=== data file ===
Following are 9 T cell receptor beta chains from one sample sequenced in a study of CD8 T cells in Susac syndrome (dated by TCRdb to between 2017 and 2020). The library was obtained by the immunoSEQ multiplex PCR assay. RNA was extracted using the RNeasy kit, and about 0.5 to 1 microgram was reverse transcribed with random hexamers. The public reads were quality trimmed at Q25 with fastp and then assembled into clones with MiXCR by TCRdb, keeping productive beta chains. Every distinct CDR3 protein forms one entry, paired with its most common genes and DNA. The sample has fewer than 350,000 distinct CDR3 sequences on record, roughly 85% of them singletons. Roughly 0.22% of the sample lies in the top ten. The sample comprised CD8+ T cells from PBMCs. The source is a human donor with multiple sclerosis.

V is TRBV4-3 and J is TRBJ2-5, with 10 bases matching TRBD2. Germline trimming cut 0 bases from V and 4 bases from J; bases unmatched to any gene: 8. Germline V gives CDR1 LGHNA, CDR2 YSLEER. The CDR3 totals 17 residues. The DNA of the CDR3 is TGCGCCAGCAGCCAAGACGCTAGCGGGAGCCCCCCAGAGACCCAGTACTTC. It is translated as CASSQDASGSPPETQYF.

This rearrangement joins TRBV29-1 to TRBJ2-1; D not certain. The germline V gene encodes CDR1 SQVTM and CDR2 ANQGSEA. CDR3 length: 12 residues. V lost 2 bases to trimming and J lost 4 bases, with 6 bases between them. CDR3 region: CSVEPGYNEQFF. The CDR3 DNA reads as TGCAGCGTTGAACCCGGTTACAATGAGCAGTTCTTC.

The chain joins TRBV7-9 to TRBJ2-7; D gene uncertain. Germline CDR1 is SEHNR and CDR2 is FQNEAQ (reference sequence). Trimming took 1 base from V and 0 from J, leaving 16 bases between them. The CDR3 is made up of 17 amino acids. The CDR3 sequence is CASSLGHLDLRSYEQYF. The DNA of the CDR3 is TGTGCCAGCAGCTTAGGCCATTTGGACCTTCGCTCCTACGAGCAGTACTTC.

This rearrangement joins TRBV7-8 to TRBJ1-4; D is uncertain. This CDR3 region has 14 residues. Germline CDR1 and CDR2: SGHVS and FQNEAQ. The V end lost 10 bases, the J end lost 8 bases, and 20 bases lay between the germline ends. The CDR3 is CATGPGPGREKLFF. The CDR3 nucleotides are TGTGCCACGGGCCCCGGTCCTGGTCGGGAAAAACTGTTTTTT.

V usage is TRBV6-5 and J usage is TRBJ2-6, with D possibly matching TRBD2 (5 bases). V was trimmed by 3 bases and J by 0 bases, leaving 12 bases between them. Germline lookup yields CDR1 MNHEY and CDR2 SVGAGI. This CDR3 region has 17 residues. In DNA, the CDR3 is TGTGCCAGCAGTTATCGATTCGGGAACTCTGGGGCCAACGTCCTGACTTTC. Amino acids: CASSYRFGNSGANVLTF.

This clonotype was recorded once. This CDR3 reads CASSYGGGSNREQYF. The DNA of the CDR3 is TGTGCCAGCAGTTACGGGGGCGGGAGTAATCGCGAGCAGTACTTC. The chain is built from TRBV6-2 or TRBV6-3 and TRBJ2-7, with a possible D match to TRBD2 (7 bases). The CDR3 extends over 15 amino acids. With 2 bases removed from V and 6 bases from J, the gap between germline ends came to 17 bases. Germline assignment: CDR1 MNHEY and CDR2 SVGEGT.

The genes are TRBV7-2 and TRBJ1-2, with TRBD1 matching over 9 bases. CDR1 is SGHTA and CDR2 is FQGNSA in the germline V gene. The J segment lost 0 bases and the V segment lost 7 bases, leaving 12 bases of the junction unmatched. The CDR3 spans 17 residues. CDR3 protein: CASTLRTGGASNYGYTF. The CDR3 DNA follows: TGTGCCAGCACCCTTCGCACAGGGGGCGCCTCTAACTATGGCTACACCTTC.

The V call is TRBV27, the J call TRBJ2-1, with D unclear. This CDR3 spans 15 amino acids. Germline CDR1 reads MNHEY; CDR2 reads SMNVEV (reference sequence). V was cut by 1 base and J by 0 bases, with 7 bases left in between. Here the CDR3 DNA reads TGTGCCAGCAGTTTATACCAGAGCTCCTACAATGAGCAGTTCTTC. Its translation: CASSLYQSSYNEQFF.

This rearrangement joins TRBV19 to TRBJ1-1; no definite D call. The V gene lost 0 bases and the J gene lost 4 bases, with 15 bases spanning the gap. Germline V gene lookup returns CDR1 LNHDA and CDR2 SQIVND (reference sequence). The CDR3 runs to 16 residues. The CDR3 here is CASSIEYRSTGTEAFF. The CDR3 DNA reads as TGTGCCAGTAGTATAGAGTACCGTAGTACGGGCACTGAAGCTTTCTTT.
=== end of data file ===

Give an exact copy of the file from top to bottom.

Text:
Following are 9 T cell receptor beta chains from one sample sequenced in a study of CD8 T cells in Susac syndrome (dated by TCRdb to between 2017 and 2020). The library was obtained by the immunoSEQ multiplex PCR assay. RNA was extracted using the RNeasy kit, and about 0.5 to 1 microgram was reverse transcribed with random hexamers. The public reads were quality trimmed at Q25 with fastp and then assembled into clones with MiXCR by TCRdb, keeping productive beta chains. Every distinct CDR3 protein forms one entry, paired with its most common genes and DNA. The sample has fewer than 350,000 distinct CDR3 sequences on record, roughly 85% of them singletons. Roughly 0.22% of the sample lies in the top ten. The sample comprised CD8+ T cells from PBMCs. The source is a human donor with multiple sclerosis.

V is TRBV4-3 and J is TRBJ2-5, with 10 bases matching TRBD2. Germline trimming cut 0 bases from V and 4 bases from J; bases unmatched to any gene: 8. Germline V gives CDR1 LGHNA, CDR2 YSLEER. The CDR3 totals 17 residues. The DNA of the CDR3 is TGCGCCAGCAGCCAAGACGCTAGCGGGAGCCCCCCAGAGACCCAGTACTTC. It is translated as CASSQDASGSPPETQYF.

This rearrangement joins TRBV29-1 to TRBJ2-1; D not certain. The germline V gene encodes CDR1 SQVTM and CDR2 ANQGSEA. CDR3 length: 12 residues. V lost 2 bases to trimming and J lost 4 bases, with 6 bases between them. CDR3 region: CSVEPGYNEQFF. The CDR3 DNA reads as TGCAGCGTTGAACCCGGTTACAATGAGCAGTTCTTC.

The chain joins TRBV7-9 to TRBJ2-7; D gene uncertain. Germline CDR1 is SEHNR and CDR2 is FQNEAQ (reference sequence). Trimming took 1 base from V and 0 from J, leaving 16 bases between them. The CDR3 is made up of 17 amino acids. The CDR3 sequence is CASSLGHLDLRSYEQYF. The DNA of the CDR3 is TGTGCCAGCAGCTTAGGCCATTTGGACCTTCGCTCCTACGAGCAGTACTTC.

This rearrangement joins TRBV7-8 to TRBJ1-4; D is uncertain. This CDR3 region has 14 residues. Germline CDR1 and CDR2: SGHVS and FQNEAQ. The V end lost 10 bases, the J end lost 8 bases, and 20 bases lay between the germline ends. The CDR3 is CATGPGPGREKLFF. The CDR3 nucleotides are TGTGCCACGGGCCCCGGTCCTGGTCGGGAAAAACTGTTTTTT.

V usage is TRBV6-5 and J usage is TRBJ2-6, with D possibly matching TRBD2 (5 bases). V was trimmed by 3 bases and J by 0 bases, leaving 12 bases between them. Germline lookup yields CDR1 MNHEY and CDR2 SVGAGI. This CDR3 region has 17 residues. In DNA, the CDR3 is TGTGCCAGCAGTTATCGATTCGGGAACTCTGGGGCCAACGTCCTGACTTTC. Amino acids: CASSYRFGNSGANVLTF.

This clonotype was recorded once. This CDR3 reads CASSYGGGSNREQYF. The DNA of the CDR3 is TGTGCCAGCAGTTACGGGGGCGGGAGTAATCGCGAGCAGTACTTC. The chain is built from TRBV6-2 or TRBV6-3 and TRBJ2-7, with a possible D match to TRBD2 (7 bases). The CDR3 extends over 15 amino acids. With 2 bases removed from V and 6 bases from J, the gap between germline ends came to 17 bases. Germline assignment: CDR1 MNHEY and CDR2 SVGEGT.

The genes are TRBV7-2 and TRBJ1-2, with TRBD1 matching over 9 bases. CDR1 is SGHTA and CDR2 is FQGNSA in the germline V gene. The J segment lost 0 bases and the V segment lost 7 bases, leaving 12 bases of the junction unmatched. The CDR3 spans 17 residues. CDR3 protein: CASTLRTGGASNYGYTF. The CDR3 DNA follows: TGTGCCAGCACCCTTCGCACAGGGGGCGCCTCTAACTATGGCTACACCTTC.

The V call is TRBV27, the J call TRBJ2-1, with D unclear. This CDR3 spans 15 amino acids. Germline CDR1 reads MNHEY; CDR2 reads SMNVEV (reference sequence). V was cut by 1 base and J by 0 bases, with 7 bases left in between. Here the CDR3 DNA reads TGTGCCAGCAGTTTATACCAGAGCTCCTACAATGAGCAGTTCTTC. Its translation: CASSLYQSSYNEQFF.

This rearrangement joins TRBV19 to TRBJ1-1; no definite D call. The V gene lost 0 bases and the J gene lost 4 bases, with 15 bases spanning the gap. Germline V gene lookup returns CDR1 LNHDA and CDR2 SQIVND (reference sequence). The CDR3 runs to 16 residues. The CDR3 here is CASSIEYRSTGTEAFF. The CDR3 DNA reads as TGTGCCAGTAGTATAGAGTACCGTAGTACGGGCACTGAAGCTTTCTTT.